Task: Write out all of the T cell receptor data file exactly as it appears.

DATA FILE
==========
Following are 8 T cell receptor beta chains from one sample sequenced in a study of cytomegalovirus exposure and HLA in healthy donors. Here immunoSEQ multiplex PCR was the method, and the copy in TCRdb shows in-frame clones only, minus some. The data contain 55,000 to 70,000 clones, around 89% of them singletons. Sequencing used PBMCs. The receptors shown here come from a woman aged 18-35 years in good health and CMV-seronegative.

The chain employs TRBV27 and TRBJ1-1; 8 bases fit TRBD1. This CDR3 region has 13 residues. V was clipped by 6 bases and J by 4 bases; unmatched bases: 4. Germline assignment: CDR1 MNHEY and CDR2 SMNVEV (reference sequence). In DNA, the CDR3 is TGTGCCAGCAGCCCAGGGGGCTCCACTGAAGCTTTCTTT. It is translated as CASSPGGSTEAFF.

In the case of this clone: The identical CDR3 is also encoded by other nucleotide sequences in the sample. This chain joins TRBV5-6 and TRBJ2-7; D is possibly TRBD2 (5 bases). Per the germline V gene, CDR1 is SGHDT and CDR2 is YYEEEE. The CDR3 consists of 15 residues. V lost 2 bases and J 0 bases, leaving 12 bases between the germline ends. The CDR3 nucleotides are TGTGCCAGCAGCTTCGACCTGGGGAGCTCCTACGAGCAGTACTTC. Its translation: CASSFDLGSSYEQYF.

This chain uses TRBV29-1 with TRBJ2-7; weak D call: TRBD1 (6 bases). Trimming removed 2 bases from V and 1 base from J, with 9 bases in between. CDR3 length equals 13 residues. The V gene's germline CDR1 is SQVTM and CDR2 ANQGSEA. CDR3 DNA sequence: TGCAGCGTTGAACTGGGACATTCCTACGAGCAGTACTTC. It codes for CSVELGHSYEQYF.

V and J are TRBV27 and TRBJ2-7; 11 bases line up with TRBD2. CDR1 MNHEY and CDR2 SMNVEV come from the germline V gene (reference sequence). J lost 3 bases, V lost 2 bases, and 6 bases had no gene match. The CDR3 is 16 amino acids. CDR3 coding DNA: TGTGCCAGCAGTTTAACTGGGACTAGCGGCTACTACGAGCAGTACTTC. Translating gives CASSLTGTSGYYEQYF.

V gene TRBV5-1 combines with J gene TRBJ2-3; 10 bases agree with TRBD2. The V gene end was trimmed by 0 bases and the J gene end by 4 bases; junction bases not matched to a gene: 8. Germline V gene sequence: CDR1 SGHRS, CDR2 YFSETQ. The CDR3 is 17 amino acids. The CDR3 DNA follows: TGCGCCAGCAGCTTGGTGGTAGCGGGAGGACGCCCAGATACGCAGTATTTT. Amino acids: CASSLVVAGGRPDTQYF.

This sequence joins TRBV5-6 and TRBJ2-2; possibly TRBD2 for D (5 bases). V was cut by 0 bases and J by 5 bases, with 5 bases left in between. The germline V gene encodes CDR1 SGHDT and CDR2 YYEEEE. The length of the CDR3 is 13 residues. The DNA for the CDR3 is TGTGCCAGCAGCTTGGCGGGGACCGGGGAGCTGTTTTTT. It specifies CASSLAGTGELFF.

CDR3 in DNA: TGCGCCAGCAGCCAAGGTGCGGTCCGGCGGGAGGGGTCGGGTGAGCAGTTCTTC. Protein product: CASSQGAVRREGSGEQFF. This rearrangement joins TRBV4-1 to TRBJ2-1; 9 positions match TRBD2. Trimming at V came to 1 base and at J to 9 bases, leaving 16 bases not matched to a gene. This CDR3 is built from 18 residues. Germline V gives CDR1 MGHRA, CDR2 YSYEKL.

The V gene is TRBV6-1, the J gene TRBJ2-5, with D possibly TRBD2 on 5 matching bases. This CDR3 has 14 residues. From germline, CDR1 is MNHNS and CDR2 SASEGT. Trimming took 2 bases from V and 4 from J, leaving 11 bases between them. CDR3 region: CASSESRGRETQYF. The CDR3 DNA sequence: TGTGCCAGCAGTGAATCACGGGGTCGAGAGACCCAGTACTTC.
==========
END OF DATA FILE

Following are 8 T cell receptor beta chains from one sample sequenced in a study of cytomegalovirus exposure and HLA in healthy donors. Here immunoSEQ multiplex PCR was the method, and the copy in TCRdb shows in-frame clones only, minus some. The data contain 55,000 to 70,000 clones, around 89% of them singletons. Sequencing used PBMCs. The receptors shown here come from a woman aged 18-35 years in good health and CMV-seronegative.

The chain employs TRBV27 and TRBJ1-1; 8 bases fit TRBD1. This CDR3 region has 13 residues. V was clipped by 6 bases and J by 4 bases; unmatched bases: 4. Germline assignment: CDR1 MNHEY and CDR2 SMNVEV (reference sequence). In DNA, the CDR3 is TGTGCCAGCAGCCCAGGGGGCTCCACTGAAGCTTTCTTT. It is translated as CASSPGGSTEAFF.

In the case of this clone: The identical CDR3 is also encoded by other nucleotide sequences in the sample. This chain joins TRBV5-6 and TRBJ2-7; D is possibly TRBD2 (5 bases). Per the germline V gene, CDR1 is SGHDT and CDR2 is YYEEEE. The CDR3 consists of 15 residues. V lost 2 bases and J 0 bases, leaving 12 bases between the germline ends. The CDR3 nucleotides are TGTGCCAGCAGCTTCGACCTGGGGAGCTCCTACGAGCAGTACTTC. Its translation: CASSFDLGSSYEQYF.

This chain uses TRBV29-1 with TRBJ2-7; weak D call: TRBD1 (6 bases). Trimming removed 2 bases from V and 1 base from J, with 9 bases in between. CDR3 length equals 13 residues. The V gene's germline CDR1 is SQVTM and CDR2 ANQGSEA. CDR3 DNA sequence: TGCAGCGTTGAACTGGGACATTCCTACGAGCAGTACTTC. It codes for CSVELGHSYEQYF.

V and J are TRBV27 and TRBJ2-7; 11 bases line up with TRBD2. CDR1 MNHEY and CDR2 SMNVEV come from the germline V gene (reference sequence). J lost 3 bases, V lost 2 bases, and 6 bases had no gene match. The CDR3 is 16 amino acids. CDR3 coding DNA: TGTGCCAGCAGTTTAACTGGGACTAGCGGCTACTACGAGCAGTACTTC. Translating gives CASSLTGTSGYYEQYF.

V gene TRBV5-1 combines with J gene TRBJ2-3; 10 bases agree with TRBD2. The V gene end was trimmed by 0 bases and the J gene end by 4 bases; junction bases not matched to a gene: 8. Germline V gene sequence: CDR1 SGHRS, CDR2 YFSETQ. The CDR3 is 17 amino acids. The CDR3 DNA follows: TGCGCCAGCAGCTTGGTGGTAGCGGGAGGACGCCCAGATACGCAGTATTTT. Amino acids: CASSLVVAGGRPDTQYF.

This sequence joins TRBV5-6 and TRBJ2-2; possibly TRBD2 for D (5 bases). V was cut by 0 bases and J by 5 bases, with 5 bases left in between. The germline V gene encodes CDR1 SGHDT and CDR2 YYEEEE. The length of the CDR3 is 13 residues. The DNA for the CDR3 is TGTGCCAGCAGCTTGGCGGGGACCGGGGAGCTGTTTTTT. It specifies CASSLAGTGELFF.

CDR3 in DNA: TGCGCCAGCAGCCAAGGTGCGGTCCGGCGGGAGGGGTCGGGTGAGCAGTTCTTC. Protein product: CASSQGAVRREGSGEQFF. This rearrangement joins TRBV4-1 to TRBJ2-1; 9 positions match TRBD2. Trimming at V came to 1 base and at J to 9 bases, leaving 16 bases not matched to a gene. This CDR3 is built from 18 residues. Germline V gives CDR1 MGHRA, CDR2 YSYEKL.

The V gene is TRBV6-1, the J gene TRBJ2-5, with D possibly TRBD2 on 5 matching bases. This CDR3 has 14 residues. From germline, CDR1 is MNHNS and CDR2 SASEGT. Trimming took 2 bases from V and 4 from J, leaving 11 bases between them. CDR3 region: CASSESRGRETQYF. The CDR3 DNA sequence: TGTGCCAGCAGTGAATCACGGGGTCGAGAGACCCAGTACTTC.